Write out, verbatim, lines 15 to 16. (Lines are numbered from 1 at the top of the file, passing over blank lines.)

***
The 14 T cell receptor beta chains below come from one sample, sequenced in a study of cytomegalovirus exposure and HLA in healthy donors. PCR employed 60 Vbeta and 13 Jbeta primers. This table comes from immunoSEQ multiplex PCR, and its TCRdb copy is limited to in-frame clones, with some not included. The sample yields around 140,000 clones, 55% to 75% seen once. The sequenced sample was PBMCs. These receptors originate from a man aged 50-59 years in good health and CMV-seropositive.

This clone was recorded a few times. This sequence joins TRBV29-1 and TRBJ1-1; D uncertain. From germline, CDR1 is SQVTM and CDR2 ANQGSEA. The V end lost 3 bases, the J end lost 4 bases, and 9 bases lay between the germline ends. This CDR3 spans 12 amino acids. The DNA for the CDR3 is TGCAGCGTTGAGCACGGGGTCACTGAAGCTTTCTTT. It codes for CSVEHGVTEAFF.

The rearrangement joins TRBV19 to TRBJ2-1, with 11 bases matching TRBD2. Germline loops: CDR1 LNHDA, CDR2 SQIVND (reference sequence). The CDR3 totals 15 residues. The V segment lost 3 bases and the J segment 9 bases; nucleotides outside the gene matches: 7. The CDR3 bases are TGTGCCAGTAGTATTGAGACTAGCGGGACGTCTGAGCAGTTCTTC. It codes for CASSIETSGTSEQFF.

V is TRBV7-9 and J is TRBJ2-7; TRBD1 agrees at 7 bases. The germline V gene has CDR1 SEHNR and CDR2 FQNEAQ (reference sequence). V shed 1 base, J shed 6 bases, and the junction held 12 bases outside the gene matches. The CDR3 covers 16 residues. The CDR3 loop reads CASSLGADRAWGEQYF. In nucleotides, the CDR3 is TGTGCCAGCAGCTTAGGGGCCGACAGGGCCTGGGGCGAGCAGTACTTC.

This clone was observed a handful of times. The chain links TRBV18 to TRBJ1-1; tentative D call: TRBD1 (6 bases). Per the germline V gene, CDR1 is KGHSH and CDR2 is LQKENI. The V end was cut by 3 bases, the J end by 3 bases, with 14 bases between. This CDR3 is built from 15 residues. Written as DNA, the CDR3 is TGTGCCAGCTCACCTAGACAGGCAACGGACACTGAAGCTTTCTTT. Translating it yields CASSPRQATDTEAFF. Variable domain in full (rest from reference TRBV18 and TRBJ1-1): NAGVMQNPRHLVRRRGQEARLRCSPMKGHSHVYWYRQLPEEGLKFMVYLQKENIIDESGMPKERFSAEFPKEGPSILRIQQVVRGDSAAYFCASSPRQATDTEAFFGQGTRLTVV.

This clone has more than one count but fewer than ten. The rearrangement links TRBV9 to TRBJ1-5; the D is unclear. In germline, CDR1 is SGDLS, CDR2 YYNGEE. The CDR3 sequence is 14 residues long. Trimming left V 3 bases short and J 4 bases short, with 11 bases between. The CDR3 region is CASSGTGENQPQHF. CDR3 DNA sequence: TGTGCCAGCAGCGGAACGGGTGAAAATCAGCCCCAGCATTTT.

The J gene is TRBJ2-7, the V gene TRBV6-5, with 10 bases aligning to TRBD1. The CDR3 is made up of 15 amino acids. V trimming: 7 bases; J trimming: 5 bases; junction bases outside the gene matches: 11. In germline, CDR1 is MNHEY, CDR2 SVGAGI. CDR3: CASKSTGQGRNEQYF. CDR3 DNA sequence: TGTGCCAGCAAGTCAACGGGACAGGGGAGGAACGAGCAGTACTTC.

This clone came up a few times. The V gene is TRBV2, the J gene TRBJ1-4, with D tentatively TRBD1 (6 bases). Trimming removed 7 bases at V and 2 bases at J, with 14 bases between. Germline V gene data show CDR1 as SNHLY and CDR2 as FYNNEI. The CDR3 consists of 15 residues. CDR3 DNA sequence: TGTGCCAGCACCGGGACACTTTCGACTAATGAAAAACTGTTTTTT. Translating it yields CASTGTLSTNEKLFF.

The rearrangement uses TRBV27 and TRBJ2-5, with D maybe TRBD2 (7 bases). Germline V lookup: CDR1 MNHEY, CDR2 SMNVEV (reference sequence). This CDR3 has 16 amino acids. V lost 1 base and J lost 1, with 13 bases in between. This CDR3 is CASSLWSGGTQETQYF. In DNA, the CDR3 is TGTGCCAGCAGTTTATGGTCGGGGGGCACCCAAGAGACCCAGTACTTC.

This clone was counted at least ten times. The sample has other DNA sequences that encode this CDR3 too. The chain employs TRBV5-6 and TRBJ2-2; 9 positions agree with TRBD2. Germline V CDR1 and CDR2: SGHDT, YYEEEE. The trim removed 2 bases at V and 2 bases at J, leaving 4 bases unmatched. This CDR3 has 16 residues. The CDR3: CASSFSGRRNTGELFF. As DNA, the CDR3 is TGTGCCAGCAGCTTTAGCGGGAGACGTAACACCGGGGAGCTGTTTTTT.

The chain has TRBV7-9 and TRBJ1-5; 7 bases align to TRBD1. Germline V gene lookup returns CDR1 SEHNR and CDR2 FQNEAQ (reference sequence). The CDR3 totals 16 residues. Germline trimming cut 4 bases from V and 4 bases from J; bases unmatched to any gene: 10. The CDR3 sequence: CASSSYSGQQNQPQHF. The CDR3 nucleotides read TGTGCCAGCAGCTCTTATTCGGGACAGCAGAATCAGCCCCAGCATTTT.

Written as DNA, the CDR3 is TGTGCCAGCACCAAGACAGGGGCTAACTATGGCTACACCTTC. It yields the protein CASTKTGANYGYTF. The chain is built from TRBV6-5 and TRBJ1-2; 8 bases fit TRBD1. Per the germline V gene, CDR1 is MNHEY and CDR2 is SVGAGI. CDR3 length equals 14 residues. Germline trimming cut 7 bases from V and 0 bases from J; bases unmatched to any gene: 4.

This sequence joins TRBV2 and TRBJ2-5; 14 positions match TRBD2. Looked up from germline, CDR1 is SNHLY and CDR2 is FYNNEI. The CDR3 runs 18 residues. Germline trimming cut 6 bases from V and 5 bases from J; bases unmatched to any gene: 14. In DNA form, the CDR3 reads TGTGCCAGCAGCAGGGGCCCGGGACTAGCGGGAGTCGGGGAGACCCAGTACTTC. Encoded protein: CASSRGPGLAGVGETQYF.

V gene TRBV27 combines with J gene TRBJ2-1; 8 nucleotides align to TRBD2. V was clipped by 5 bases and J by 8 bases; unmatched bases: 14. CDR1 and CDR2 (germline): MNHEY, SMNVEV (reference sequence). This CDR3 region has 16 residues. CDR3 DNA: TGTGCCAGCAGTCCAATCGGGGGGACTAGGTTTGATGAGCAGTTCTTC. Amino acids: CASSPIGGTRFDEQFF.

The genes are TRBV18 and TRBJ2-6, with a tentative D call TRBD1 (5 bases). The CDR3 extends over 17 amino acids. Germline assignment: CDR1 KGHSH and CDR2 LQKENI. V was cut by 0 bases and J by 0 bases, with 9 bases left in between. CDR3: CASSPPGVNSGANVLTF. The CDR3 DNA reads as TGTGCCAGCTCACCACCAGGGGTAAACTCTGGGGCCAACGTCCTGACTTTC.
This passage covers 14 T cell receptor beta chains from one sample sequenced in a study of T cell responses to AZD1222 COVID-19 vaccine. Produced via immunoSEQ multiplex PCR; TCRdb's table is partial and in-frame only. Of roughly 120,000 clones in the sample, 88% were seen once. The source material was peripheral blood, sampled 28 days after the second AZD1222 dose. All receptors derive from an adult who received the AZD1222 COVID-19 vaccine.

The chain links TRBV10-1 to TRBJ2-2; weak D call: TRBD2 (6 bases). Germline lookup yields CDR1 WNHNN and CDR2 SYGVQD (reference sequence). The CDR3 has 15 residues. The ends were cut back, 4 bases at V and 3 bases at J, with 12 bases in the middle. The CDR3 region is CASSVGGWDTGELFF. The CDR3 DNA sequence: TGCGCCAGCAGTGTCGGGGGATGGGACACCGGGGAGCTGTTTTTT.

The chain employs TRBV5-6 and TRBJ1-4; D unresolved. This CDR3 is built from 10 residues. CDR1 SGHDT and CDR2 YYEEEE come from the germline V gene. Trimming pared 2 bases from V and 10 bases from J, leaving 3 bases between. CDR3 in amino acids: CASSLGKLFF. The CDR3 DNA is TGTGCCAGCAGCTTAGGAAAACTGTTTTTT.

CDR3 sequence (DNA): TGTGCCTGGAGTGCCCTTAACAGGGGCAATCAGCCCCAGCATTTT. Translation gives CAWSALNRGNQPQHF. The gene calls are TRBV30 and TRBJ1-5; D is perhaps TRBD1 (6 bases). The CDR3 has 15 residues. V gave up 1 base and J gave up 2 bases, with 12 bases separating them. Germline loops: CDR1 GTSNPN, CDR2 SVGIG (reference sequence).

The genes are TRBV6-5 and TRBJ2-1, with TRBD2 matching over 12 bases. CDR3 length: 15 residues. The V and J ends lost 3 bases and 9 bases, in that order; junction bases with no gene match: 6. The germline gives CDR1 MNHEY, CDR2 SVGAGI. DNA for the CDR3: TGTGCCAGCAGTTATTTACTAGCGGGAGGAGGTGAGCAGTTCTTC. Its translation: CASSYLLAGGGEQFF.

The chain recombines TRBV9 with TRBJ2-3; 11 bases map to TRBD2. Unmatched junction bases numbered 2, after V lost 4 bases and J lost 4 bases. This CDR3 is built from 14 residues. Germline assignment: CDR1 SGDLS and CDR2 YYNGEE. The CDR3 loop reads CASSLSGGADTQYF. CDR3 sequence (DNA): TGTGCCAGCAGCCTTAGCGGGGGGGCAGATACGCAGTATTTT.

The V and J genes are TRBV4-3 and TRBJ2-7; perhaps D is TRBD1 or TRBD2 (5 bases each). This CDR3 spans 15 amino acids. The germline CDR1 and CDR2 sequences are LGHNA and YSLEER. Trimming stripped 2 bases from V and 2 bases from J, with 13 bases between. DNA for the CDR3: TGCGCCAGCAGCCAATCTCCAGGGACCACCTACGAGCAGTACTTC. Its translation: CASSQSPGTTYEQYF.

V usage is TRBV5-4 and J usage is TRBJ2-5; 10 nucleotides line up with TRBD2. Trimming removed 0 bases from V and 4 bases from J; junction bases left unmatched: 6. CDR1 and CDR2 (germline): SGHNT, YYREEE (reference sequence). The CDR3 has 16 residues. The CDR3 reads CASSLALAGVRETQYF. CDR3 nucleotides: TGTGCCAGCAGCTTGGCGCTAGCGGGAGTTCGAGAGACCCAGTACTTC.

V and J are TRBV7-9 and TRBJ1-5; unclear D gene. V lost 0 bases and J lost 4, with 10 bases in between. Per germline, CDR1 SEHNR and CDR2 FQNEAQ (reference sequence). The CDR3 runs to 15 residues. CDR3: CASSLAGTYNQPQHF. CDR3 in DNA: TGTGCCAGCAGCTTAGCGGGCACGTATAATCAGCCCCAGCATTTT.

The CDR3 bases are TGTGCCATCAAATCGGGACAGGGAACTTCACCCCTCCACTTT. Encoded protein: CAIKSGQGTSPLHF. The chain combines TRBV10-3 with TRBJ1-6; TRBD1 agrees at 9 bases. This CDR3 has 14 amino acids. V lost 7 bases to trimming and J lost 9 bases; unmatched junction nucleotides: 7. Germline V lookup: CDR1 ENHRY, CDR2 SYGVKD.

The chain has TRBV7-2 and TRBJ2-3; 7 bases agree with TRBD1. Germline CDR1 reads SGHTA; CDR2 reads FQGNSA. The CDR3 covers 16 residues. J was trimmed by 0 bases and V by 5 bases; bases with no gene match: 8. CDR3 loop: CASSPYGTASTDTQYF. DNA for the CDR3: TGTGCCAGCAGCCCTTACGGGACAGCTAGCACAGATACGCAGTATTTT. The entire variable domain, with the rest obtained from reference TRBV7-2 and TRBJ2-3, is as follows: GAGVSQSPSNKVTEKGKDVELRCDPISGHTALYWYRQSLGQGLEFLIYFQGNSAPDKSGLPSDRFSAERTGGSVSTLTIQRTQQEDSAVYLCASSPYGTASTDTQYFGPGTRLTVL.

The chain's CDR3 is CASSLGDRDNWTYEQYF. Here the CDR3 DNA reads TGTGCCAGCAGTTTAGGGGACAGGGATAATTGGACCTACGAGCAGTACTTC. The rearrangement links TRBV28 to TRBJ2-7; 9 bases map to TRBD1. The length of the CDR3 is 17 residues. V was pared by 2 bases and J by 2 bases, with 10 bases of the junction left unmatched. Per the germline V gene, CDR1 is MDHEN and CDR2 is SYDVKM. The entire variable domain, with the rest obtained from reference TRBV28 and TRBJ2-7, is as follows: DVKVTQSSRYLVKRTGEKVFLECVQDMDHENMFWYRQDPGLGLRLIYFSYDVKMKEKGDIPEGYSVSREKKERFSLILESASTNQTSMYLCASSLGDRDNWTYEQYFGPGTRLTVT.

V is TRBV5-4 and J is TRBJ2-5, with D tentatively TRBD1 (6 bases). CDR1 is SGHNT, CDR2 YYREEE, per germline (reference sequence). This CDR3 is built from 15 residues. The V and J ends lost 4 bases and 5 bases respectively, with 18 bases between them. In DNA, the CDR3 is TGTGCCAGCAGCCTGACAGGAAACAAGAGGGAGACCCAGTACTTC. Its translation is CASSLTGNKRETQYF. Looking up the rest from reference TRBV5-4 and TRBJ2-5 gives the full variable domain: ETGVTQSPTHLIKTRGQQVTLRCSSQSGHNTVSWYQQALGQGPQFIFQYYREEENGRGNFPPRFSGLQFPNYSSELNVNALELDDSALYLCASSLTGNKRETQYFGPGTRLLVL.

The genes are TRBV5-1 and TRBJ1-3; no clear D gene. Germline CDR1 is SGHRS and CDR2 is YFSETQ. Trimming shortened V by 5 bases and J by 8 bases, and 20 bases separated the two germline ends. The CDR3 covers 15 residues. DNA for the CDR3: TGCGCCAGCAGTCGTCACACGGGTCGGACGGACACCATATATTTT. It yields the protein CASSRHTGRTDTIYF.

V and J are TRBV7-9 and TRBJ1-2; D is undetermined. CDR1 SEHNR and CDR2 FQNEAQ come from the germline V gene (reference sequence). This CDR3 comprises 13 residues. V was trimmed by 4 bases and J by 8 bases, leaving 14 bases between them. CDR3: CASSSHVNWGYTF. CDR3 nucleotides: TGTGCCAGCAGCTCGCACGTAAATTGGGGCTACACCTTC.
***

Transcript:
The genes are TRBV18 and TRBJ2-6, with a tentative D call TRBD1 (5 bases). The CDR3 extends over 17 amino acids. Germline assignment: CDR1 KGHSH and CDR2 LQKENI. V was cut by 0 bases and J by 0 bases, with 9 bases left in between. CDR3: CASSPPGVNSGANVLTF. The CDR3 DNA reads as TGTGCCAGCTCACCACCAGGGGTAAACTCTGGGGCCAACGTCCTGACTTTC.
This passage covers 14 T cell receptor beta chains from one sample sequenced in a study of T cell responses to AZD1222 COVID-19 vaccine. Produced via immunoSEQ multiplex PCR; TCRdb's table is partial and in-frame only. Of roughly 120,000 clones in the sample, 88% were seen once. The source material was peripheral blood, sampled 28 days after the second AZD1222 dose. All receptors derive from an adult who received the AZD1222 COVID-19 vaccine.